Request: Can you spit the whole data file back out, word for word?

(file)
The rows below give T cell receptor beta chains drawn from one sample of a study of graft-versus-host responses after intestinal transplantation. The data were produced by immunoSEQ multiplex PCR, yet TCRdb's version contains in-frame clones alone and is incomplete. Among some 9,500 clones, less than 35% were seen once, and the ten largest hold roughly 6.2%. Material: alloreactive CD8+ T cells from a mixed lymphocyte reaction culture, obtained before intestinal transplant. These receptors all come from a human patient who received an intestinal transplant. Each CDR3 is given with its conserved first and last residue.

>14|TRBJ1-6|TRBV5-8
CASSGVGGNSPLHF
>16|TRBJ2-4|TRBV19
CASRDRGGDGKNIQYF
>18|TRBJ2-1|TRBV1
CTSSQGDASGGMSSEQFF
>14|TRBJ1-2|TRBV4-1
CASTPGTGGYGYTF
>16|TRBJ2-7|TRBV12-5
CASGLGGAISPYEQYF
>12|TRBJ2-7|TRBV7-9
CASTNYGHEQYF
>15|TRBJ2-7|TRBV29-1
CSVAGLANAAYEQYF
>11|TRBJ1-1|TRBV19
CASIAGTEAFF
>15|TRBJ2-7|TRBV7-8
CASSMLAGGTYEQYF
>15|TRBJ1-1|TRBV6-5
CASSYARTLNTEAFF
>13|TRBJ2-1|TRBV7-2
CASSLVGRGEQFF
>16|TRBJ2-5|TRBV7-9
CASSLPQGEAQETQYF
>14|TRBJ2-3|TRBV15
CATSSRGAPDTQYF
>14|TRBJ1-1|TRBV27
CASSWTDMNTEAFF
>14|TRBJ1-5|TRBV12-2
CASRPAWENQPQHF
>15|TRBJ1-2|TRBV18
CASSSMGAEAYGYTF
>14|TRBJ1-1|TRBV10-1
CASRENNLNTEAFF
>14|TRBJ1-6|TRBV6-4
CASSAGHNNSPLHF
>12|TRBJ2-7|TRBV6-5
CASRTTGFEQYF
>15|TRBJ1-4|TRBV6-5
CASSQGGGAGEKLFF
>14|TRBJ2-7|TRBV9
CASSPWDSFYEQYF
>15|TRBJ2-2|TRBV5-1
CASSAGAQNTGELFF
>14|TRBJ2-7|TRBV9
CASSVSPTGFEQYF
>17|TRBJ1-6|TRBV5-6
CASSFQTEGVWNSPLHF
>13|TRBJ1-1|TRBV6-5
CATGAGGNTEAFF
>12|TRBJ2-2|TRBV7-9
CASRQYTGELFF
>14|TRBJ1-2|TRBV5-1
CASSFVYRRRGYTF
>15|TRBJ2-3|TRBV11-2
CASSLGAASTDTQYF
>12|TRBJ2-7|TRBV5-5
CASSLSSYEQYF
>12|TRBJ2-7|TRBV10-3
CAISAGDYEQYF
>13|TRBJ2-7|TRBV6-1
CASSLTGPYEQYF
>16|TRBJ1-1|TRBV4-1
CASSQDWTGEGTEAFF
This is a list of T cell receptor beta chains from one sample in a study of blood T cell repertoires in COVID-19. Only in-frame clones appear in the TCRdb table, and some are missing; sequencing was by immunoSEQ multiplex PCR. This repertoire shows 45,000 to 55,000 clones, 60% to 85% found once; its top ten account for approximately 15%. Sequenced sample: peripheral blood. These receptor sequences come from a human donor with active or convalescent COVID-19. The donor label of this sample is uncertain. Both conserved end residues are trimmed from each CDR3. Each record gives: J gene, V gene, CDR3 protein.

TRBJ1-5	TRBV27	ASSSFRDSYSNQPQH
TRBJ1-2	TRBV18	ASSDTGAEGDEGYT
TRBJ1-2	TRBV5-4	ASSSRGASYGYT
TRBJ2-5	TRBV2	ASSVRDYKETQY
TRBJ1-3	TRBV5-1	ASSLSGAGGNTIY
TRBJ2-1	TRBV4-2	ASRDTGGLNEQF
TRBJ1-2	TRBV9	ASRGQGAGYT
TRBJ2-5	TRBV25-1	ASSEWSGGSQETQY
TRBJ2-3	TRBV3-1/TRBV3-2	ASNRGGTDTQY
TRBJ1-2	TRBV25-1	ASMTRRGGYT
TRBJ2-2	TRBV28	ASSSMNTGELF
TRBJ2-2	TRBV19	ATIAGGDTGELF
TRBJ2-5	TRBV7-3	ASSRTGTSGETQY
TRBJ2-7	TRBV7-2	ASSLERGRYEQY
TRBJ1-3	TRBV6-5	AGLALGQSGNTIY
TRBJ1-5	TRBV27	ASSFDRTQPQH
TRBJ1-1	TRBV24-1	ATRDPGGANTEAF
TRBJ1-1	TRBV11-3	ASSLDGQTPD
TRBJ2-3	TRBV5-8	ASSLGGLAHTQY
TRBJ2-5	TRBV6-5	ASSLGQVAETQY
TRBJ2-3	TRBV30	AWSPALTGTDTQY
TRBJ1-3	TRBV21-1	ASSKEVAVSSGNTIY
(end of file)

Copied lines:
The rows below give T cell receptor beta chains drawn from one sample of a study of graft-versus-host responses after intestinal transplantation. The data were produced by immunoSEQ multiplex PCR, yet TCRdb's version contains in-frame clones alone and is incomplete. Among some 9,500 clones, less than 35% were seen once, and the ten largest hold roughly 6.2%. Material: alloreactive CD8+ T cells from a mixed lymphocyte reaction culture, obtained before intestinal transplant. These receptors all come from a human patient who received an intestinal transplant. Each CDR3 is given with its conserved first and last residue.

>14|TRBJ1-6|TRBV5-8
CASSGVGGNSPLHF
>16|TRBJ2-4|TRBV19
CASRDRGGDGKNIQYF
>18|TRBJ2-1|TRBV1
CTSSQGDASGGMSSEQFF
>14|TRBJ1-2|TRBV4-1
CASTPGTGGYGYTF
>16|TRBJ2-7|TRBV12-5
CASGLGGAISPYEQYF
>12|TRBJ2-7|TRBV7-9
CASTNYGHEQYF
>15|TRBJ2-7|TRBV29-1
CSVAGLANAAYEQYF
>11|TRBJ1-1|TRBV19
CASIAGTEAFF
>15|TRBJ2-7|TRBV7-8
CASSMLAGGTYEQYF
>15|TRBJ1-1|TRBV6-5
CASSYARTLNTEAFF
>13|TRBJ2-1|TRBV7-2
CASSLVGRGEQFF
>16|TRBJ2-5|TRBV7-9
CASSLPQGEAQETQYF
>14|TRBJ2-3|TRBV15
CATSSRGAPDTQYF
>14|TRBJ1-1|TRBV27
CASSWTDMNTEAFF
>14|TRBJ1-5|TRBV12-2
CASRPAWENQPQHF
>15|TRBJ1-2|TRBV18
CASSSMGAEAYGYTF
>14|TRBJ1-1|TRBV10-1
CASRENNLNTEAFF
>14|TRBJ1-6|TRBV6-4
CASSAGHNNSPLHF
>12|TRBJ2-7|TRBV6-5
CASRTTGFEQYF
>15|TRBJ1-4|TRBV6-5
CASSQGGGAGEKLFF
>14|TRBJ2-7|TRBV9
CASSPWDSFYEQYF
>15|TRBJ2-2|TRBV5-1
CASSAGAQNTGELFF
>14|TRBJ2-7|TRBV9
CASSVSPTGFEQYF
>17|TRBJ1-6|TRBV5-6
CASSFQTEGVWNSPLHF
>13|TRBJ1-1|TRBV6-5
CATGAGGNTEAFF
>12|TRBJ2-2|TRBV7-9
CASRQYTGELFF
>14|TRBJ1-2|TRBV5-1
CASSFVYRRRGYTF
>15|TRBJ2-3|TRBV11-2
CASSLGAASTDTQYF
>12|TRBJ2-7|TRBV5-5
CASSLSSYEQYF
>12|TRBJ2-7|TRBV10-3
CAISAGDYEQYF
>13|TRBJ2-7|TRBV6-1
CASSLTGPYEQYF
>16|TRBJ1-1|TRBV4-1
CASSQDWTGEGTEAFF
This is a list of T cell receptor beta chains from one sample in a study of blood T cell repertoires in COVID-19. Only in-frame clones appear in the TCRdb table, and some are missing; sequencing was by immunoSEQ multiplex PCR. This repertoire shows 45,000 to 55,000 clones, 60% to 85% found once; its top ten account for approximately 15%. Sequenced sample: peripheral blood. These receptor sequences come from a human donor with active or convalescent COVID-19. The donor label of this sample is uncertain. Both conserved end residues are trimmed from each CDR3. Each record gives: J gene, V gene, CDR3 protein.

TRBJ1-5	TRBV27	ASSSFRDSYSNQPQH
TRBJ1-2	TRBV18	ASSDTGAEGDEGYT
TRBJ1-2	TRBV5-4	ASSSRGASYGYT
TRBJ2-5	TRBV2	ASSVRDYKETQY
TRBJ1-3	TRBV5-1	ASSLSGAGGNTIY
TRBJ2-1	TRBV4-2	ASRDTGGLNEQF
TRBJ1-2	TRBV9	ASRGQGAGYT
TRBJ2-5	TRBV25-1	ASSEWSGGSQETQY
TRBJ2-3	TRBV3-1/TRBV3-2	ASNRGGTDTQY
TRBJ1-2	TRBV25-1	ASMTRRGGYT
TRBJ2-2	TRBV28	ASSSMNTGELF
TRBJ2-2	TRBV19	ATIAGGDTGELF
TRBJ2-5	TRBV7-3	ASSRTGTSGETQY
TRBJ2-7	TRBV7-2	ASSLERGRYEQY
TRBJ1-3	TRBV6-5	AGLALGQSGNTIY
TRBJ1-5	TRBV27	ASSFDRTQPQH
TRBJ1-1	TRBV24-1	ATRDPGGANTEAF
TRBJ1-1	TRBV11-3	ASSLDGQTPD
TRBJ2-3	TRBV5-8	ASSLGGLAHTQY
TRBJ2-5	TRBV6-5	ASSLGQVAETQY
TRBJ2-3	TRBV30	AWSPALTGTDTQY
TRBJ1-3	TRBV21-1	ASSKEVAVSSGNTIY